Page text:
For fans of Neil Young and Crazy Horse, Mountaintop is pretty much a must-see.
“I’m afraid that we woke something up.”
In André Øvredal’s “Scary Stories to Tell in the Dark,” these loaded words are spoken by one of the film’s five central teens, tormented by a self-writing storybook they had carelessly taken away from a haunted house in their small town of Mill Valley, PA around Halloween of 1968. Now let’s count all the formulaic components (as well as our consequent blessings) in this vista, shall we? Group of misfit kids on a mission? Check. Period nostalgia (that's not the overdone '80s of “Stranger Things” and “IT”)? Check. Small-town Americana that delightfully rhymes with “Hill Valley”? Check. Halloween? Haunted house? Possessed object? Check check check. That’s certainly enough familiar ingredients to make a foolproof pot of genre stew. And thanks to Øvredal’s visual flair and visceral dedication to the monsters of Guillermo del Toro (among the team of writers and producers here), clearly a major influence on the “Trollhunter” director’s bittersweet approach to the field, this satisfying though far from innovative dish boasts comforting flavors throughout.
If you, like me, did not grow up with tents in backyards, overnight trips to spooky lakeside grounds or marshmallows by campfires, you might be foreign to the world of the “Scary Stories” trilogy of books; with creepy tales collected by Alvin Schwartz, and illustrations to match done by Stephen Gammell. The good news is, Øvredal’s stylishly old-school flick doesn’t require any homework—your affection for genre-work like “The Changeling,” “Ringu” and “The Night of the Living Dead” as well as a mild nostalgic appreciation for “Goonies”-type fare will suffice. Though it’s still helpful to know that these are anthology-style books. Co-scribes Dan and Kevin Hagemen (along with story crafters del Toro, Marcus Dunstan and Patrick Melton) have created a unifying (though choppy) narrative arc around a number of the popular yarns of the books—“Harold,” “The Big Toe” and “The Red Spot” among them—while keeping with the novels’ PG-13 spirit. Among the things “Scary Stories” might wake up could very well be a newfound appetite for horror in younger movie-watchers.
At the heart of the tale that celebrates the healing power of storytelling is the sweetly introverted Stella (Zoe Margaret Colletti of “Wildlife”), a motherless aspiring writer with dad issues and a love of all-things-scary—her room is decorated wall-to-wall with tales and creatures she worships. There is also the enigmatic Ramón (Michael Garza), a Mexican-American teen who attempts to pass through town, but lingers around after saving Stella’s crew from bullies one night at the drive-in. Then we have the nerdy Auggie (Gabriel Rush) in a Pierrot costume for Halloween—his outfit choice is a successful running gag—the goofy Chuck (Austin Zajur) as well as his beautiful, popular sister Ruth (Natalie Ganzhorn). When the quintet visits an out-of-bounds, boarded-up mansion with a tragic past one night and takes away a storybook belonging to the spirit of the once-murderous Sarah Bellows (Kathleen Pollard)—she is said to be locked away by her rich and cruel family—they disturb the vengeful ghost and end up disappearing one by one. Gruesome tales start to slowly appear in the book, designed in accordance with the teens’ worst fears.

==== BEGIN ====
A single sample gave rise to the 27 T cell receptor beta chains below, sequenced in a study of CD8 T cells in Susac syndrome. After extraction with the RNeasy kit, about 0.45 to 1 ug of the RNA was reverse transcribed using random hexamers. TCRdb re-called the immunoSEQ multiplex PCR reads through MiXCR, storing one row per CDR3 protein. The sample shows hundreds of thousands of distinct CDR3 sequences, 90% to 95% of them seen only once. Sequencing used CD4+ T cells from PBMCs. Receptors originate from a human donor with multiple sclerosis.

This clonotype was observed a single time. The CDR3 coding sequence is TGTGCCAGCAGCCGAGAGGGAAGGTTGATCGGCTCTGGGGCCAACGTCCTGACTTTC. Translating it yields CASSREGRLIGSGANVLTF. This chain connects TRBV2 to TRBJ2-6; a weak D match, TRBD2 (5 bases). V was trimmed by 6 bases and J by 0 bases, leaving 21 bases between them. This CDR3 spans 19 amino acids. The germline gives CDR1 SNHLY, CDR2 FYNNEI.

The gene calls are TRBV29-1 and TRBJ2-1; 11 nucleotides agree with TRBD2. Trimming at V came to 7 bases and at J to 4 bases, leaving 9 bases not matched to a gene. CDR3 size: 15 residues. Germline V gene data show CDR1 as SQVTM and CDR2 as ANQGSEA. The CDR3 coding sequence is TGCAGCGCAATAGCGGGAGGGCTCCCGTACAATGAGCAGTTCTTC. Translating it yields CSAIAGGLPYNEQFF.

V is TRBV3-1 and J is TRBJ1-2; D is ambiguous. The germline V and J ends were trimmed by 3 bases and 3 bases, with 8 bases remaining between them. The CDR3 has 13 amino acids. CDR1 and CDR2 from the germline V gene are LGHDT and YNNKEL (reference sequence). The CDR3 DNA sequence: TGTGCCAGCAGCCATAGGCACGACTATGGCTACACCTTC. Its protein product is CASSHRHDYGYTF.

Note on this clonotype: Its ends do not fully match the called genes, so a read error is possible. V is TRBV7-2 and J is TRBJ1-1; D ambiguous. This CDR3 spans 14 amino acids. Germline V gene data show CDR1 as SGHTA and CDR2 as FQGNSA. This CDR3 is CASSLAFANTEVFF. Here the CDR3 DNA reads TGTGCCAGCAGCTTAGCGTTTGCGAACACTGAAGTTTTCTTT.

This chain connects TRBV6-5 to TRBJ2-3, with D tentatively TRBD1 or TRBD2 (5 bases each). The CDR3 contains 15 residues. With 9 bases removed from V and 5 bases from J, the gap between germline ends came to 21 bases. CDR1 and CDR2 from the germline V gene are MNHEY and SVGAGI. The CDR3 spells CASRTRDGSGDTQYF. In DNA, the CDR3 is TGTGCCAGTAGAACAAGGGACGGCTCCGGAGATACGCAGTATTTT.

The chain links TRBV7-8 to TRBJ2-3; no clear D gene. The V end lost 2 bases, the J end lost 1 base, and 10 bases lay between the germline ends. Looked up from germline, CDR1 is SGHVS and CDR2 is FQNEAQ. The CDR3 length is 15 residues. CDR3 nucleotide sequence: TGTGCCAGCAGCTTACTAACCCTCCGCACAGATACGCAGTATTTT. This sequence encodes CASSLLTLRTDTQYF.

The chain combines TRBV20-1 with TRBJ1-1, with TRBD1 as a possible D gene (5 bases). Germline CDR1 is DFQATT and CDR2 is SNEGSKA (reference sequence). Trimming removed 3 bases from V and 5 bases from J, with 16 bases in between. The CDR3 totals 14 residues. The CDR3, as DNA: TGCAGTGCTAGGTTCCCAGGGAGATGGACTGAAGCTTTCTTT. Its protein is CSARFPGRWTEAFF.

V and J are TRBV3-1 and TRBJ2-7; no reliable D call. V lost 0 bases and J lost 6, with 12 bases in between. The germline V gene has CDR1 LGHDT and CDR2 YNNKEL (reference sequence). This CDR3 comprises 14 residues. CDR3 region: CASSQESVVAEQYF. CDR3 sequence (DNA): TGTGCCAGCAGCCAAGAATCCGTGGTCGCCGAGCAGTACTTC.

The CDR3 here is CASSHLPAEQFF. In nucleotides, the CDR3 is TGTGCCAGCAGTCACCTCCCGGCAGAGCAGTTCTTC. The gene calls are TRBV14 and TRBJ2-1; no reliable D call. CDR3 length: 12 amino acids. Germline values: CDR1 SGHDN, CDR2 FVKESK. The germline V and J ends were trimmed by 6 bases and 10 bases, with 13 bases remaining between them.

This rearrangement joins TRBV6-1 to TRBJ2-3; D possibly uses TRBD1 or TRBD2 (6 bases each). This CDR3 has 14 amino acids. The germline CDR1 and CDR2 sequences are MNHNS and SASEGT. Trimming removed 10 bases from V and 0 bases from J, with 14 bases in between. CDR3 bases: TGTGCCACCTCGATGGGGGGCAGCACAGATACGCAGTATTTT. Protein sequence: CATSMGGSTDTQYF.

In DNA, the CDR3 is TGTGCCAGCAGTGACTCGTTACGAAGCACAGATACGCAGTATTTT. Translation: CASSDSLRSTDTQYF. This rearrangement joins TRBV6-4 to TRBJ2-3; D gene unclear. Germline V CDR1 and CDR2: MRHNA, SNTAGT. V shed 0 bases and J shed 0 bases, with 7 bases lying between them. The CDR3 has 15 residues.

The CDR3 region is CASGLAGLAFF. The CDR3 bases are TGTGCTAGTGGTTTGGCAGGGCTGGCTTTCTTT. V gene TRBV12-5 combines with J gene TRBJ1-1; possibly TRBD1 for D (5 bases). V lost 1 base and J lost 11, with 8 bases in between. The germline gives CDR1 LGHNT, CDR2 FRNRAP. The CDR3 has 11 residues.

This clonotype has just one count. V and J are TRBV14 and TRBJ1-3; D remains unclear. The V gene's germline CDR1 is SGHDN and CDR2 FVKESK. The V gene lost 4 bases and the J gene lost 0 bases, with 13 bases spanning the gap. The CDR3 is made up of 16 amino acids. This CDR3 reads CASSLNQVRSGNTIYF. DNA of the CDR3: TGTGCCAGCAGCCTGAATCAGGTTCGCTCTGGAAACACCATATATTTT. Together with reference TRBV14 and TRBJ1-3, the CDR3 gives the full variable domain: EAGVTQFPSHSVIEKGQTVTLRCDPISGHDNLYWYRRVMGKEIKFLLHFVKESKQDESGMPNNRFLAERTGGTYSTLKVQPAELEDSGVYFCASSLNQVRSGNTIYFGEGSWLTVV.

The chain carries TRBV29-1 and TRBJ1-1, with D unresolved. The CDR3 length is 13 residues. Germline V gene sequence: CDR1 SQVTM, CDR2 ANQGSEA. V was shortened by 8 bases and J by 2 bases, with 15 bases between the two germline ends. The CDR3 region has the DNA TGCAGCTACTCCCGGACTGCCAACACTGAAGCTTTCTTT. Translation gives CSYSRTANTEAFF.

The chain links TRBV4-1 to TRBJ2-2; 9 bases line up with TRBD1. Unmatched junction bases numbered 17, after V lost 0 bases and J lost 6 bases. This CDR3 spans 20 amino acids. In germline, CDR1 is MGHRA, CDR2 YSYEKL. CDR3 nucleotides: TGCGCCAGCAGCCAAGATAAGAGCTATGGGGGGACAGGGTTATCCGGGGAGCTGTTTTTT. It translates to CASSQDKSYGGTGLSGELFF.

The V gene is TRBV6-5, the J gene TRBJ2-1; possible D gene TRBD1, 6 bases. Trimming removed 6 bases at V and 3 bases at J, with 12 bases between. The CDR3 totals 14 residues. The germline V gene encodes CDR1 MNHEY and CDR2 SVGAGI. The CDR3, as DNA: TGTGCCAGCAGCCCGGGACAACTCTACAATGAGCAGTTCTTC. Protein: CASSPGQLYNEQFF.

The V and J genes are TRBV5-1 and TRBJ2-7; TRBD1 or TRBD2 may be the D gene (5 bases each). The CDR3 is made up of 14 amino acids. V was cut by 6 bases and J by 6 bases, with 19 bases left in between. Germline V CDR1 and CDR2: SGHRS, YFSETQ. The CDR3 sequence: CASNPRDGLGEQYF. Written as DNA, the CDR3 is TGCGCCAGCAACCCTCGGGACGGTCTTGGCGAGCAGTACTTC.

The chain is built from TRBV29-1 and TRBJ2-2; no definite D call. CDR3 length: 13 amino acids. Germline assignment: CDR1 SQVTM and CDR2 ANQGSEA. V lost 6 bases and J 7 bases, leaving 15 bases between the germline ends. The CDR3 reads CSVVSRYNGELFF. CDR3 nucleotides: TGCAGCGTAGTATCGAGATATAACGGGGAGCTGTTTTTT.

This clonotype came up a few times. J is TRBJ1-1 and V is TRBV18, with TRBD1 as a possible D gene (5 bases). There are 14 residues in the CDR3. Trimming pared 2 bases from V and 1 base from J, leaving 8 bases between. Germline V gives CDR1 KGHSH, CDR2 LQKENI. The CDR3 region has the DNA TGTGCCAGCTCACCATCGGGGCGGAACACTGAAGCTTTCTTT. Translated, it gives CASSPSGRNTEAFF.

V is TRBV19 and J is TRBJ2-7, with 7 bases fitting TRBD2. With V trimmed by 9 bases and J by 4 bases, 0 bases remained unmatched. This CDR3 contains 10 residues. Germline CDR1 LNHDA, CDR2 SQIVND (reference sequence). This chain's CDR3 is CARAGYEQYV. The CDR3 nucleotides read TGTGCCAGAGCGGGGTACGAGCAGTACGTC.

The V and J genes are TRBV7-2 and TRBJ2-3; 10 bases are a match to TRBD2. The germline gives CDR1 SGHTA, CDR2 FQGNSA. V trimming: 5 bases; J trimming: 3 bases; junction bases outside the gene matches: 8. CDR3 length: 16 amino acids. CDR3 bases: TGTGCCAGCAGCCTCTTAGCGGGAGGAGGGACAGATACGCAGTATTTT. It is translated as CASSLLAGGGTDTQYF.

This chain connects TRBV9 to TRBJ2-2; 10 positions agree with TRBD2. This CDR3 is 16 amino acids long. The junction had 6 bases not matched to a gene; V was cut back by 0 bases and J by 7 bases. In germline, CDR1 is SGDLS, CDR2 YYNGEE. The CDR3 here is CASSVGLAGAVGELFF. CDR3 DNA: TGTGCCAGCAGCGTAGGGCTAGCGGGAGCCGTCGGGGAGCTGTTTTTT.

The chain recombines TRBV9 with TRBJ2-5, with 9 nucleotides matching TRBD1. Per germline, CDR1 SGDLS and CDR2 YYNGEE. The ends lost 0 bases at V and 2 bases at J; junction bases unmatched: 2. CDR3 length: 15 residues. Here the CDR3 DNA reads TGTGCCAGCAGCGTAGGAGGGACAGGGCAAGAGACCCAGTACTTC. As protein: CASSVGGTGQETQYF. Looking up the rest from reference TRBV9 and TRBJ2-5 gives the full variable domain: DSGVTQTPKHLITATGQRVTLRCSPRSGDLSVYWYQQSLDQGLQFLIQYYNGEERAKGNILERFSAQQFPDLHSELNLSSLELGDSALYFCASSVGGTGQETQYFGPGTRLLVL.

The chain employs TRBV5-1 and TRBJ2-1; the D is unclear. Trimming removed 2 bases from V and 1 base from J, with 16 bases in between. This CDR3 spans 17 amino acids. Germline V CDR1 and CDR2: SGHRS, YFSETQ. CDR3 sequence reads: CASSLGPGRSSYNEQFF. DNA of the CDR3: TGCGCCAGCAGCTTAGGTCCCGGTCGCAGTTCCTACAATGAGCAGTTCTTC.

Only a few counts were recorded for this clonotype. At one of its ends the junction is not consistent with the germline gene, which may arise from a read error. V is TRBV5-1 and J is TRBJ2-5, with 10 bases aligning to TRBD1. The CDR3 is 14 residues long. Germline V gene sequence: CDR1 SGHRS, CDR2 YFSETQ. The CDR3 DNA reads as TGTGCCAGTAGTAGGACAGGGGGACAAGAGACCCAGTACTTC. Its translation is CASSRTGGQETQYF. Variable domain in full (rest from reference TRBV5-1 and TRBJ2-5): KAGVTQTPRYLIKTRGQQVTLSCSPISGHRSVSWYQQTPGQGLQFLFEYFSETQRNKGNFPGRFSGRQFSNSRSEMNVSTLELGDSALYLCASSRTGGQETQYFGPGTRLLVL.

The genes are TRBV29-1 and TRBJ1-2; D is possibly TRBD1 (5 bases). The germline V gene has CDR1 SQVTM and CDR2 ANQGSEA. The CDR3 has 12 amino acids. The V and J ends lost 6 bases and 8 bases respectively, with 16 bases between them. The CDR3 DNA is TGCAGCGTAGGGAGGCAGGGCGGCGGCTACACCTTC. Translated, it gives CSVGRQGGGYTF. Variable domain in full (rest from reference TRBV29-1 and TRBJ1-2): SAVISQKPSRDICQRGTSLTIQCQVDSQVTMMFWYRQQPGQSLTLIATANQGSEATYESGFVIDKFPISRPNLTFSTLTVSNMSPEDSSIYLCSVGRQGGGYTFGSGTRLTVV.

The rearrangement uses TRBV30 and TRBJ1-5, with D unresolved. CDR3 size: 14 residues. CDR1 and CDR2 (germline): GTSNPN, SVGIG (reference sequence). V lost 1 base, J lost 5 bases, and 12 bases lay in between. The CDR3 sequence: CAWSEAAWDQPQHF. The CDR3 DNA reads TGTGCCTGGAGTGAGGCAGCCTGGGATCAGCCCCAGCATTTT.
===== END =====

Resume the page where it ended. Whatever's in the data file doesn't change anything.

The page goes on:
Predictably, the set pieces of Øvredal’s film are a lot more fun to enjoy individually than to consider them within the context of the overarching tale. In that, the seams around the anthology show—we don’t quite connect with the kids’ individual fears in a deep sense when their nightmares find them. Thankfully however, even Øvredal seems to know the parts here are greater than the sum and doesn’t shy away from showing off the visual tricks he’s got up his sleeve to make each spine-tingling sequence pop in their own way. From the astonishing opening montage featuring Donovan's “Season of the Witch” (a new version by Lana Del Rey comes in the end) to crawling spiders and stalker-y ghouls, the bite-sized thrills of “Scary Stories” pack plenty of jolts, though more effective for adolescent eyeballs than adults.
The film also engages with the country’s political history and racism, but only to varying degrees of success. With the backdrop of a detailed production design by David Brisbin that brings the era’s character to life, we get clear shots of Nixon on posters and TV and are reminded of the Vietnam War dread—a labored ambition that doesn’t quite land. Still, “Scary Stories” is a strangely uplifting throwback to old-fashioned clans of investigative teens. While it doesn’t break any new ground, there is plenty of vintage fun to be had with kids who feel their way through life’s impending fears and live to tell the tale.
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